- Because Weetzie Bat includes heterosexual and homosexual characters in a non-traditional family living together and raising a child, it has been considered “controversial” since it was first published in 1989. Weetzie Bat also contends with divorce, Aids, and loss. Block has been hailed for her understanding of the teenage experience, and was definitely ahead of her time with the publication of Weetzie Bat. Today, many teens coming out are facing a harsh climate, but if they pick up Weetzie Bat, they can live for a time in a world where that melts away, and true love can be found.
- One of the sequels to Weetzie Bat, Baby Be-Bop, described by Block as “a very sweet, simple, coming-of-age story about a young man’s discovery that he’s gay,” was recently challenged in West Bend, Wi. Originally, the book was challenged along with several other young adult books in the library which happened to be about gay and lesbian issues. The town council and library voted to retain the titles, but then another group decided to sue the library for, “emotional stress” caused by the inclusion of Baby Be Bob in the library. The town has fought this with the right to free speech and the Library Bill of Rights, but it shouldn’t be so necessary, especially when it is clear that the aggressors have not even read the book they are trying to remove.
- Books like these must remain in libraries for youth today, especially when there are those who would attempt to take their rights away. Nothing is more valuable than a picture of a world of acceptance, especially when LGBT teens are facing suicide, harrassment, misunderstanding.
- Why Did You Include This Book?
- This book has been a favorite of mine since I was a teenager. It is a great one to pick up after you’ve had enough standard supernatural romance! Block’s writing is like nothing you have ever seen before, and it opens up a world of possibilities.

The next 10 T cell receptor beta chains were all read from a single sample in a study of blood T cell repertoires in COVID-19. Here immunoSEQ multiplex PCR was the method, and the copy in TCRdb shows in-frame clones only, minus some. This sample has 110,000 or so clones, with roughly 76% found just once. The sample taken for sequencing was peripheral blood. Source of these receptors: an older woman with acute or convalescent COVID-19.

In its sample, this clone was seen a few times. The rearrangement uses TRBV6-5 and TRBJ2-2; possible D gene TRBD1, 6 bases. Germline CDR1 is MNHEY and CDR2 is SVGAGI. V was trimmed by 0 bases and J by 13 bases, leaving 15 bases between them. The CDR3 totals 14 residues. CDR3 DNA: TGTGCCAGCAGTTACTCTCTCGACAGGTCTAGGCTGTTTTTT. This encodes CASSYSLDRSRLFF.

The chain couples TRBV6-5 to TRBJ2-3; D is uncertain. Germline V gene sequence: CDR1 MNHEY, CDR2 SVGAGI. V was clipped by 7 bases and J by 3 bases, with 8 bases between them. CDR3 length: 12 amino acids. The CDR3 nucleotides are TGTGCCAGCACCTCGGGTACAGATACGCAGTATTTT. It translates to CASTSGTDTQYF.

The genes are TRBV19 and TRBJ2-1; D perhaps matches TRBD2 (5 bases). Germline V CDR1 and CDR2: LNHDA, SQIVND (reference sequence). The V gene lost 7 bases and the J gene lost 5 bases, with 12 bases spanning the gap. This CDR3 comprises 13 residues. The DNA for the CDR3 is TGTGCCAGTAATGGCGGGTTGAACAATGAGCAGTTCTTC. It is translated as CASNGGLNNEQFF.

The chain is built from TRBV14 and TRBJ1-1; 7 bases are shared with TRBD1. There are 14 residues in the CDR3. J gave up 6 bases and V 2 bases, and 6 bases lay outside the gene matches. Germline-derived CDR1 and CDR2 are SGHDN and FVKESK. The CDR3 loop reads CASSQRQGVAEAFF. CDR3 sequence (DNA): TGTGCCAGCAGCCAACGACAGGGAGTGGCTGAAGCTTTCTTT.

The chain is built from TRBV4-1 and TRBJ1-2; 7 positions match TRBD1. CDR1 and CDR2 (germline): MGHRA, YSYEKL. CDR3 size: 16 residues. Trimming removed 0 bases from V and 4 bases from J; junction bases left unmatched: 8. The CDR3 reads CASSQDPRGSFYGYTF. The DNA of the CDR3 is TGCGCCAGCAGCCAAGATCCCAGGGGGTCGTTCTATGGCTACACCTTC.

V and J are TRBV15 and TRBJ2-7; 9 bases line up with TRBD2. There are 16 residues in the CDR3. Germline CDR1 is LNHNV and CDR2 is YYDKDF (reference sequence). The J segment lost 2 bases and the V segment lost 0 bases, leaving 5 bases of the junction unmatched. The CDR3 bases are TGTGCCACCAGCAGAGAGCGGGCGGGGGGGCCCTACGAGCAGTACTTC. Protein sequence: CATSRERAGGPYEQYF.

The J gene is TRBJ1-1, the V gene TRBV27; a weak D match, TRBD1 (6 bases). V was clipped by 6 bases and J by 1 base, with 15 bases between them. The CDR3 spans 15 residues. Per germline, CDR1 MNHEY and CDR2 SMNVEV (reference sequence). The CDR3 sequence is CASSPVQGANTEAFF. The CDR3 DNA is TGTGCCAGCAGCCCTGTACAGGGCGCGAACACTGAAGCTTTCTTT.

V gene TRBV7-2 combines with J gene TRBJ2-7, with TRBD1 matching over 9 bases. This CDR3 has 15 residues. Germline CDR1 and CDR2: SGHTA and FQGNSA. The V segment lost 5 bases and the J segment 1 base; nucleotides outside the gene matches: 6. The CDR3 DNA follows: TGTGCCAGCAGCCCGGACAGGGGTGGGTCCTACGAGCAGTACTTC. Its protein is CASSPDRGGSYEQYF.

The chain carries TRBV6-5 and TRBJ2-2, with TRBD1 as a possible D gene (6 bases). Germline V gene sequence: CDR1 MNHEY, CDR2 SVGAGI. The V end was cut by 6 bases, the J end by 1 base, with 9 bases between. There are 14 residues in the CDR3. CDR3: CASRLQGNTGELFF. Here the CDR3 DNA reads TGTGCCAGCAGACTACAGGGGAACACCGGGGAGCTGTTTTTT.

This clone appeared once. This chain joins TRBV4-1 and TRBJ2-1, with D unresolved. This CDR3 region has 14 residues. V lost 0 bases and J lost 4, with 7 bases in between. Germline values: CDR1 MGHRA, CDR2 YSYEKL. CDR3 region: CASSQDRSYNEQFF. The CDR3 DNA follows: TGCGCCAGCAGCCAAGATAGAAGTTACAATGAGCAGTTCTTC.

- Best Books:
- Best Books for Young Adults, 1990 ; American Library Association-YALSA; United States
Best of the Best Revisited (100 Best Books for Teens), 2001 ; American Library Association-YALSA; United States
Eureka! California in Children’s Literature, 2003 ; Book Wholesalers, Inc.; United States
Popular Paperbacks for Young Adults, 1997 ; American Library Association-YALSA; United States
Quick Picks for Reluctant Young Adult Readers, 1990 ; American Library Association-YALSA; United States
Senior High Core Collection, Seventeenth Edition, 2007 ; The H. W. Wilson Co.; United States
Senior High School Library Catalog, Fifteenth Edition, 1997 ; H.W. Wilson; United States
Senior High School Library Catalog, Sixteenth Edition, 2002 ; H.W. Wilson; United States
- Awards, Honors, Prizes:
- Parents’ Choice Award, 2003 Gold Best 25 Books in 25 Years United States
Phoenix Award, 2009 Winner United States
- State and Provincial Reading Lists:
- Eliot Rosewater Indiana High School Book Award , 1999-2000 ; Nominee; Indiana
- Miller, L. (2009). A teen book burns at the stake. Salon Media Group, Inc. Retrieved on December 1st, 2010 from http://www.salon.co.m/books/feature/2009/06/16/francesca_lia_block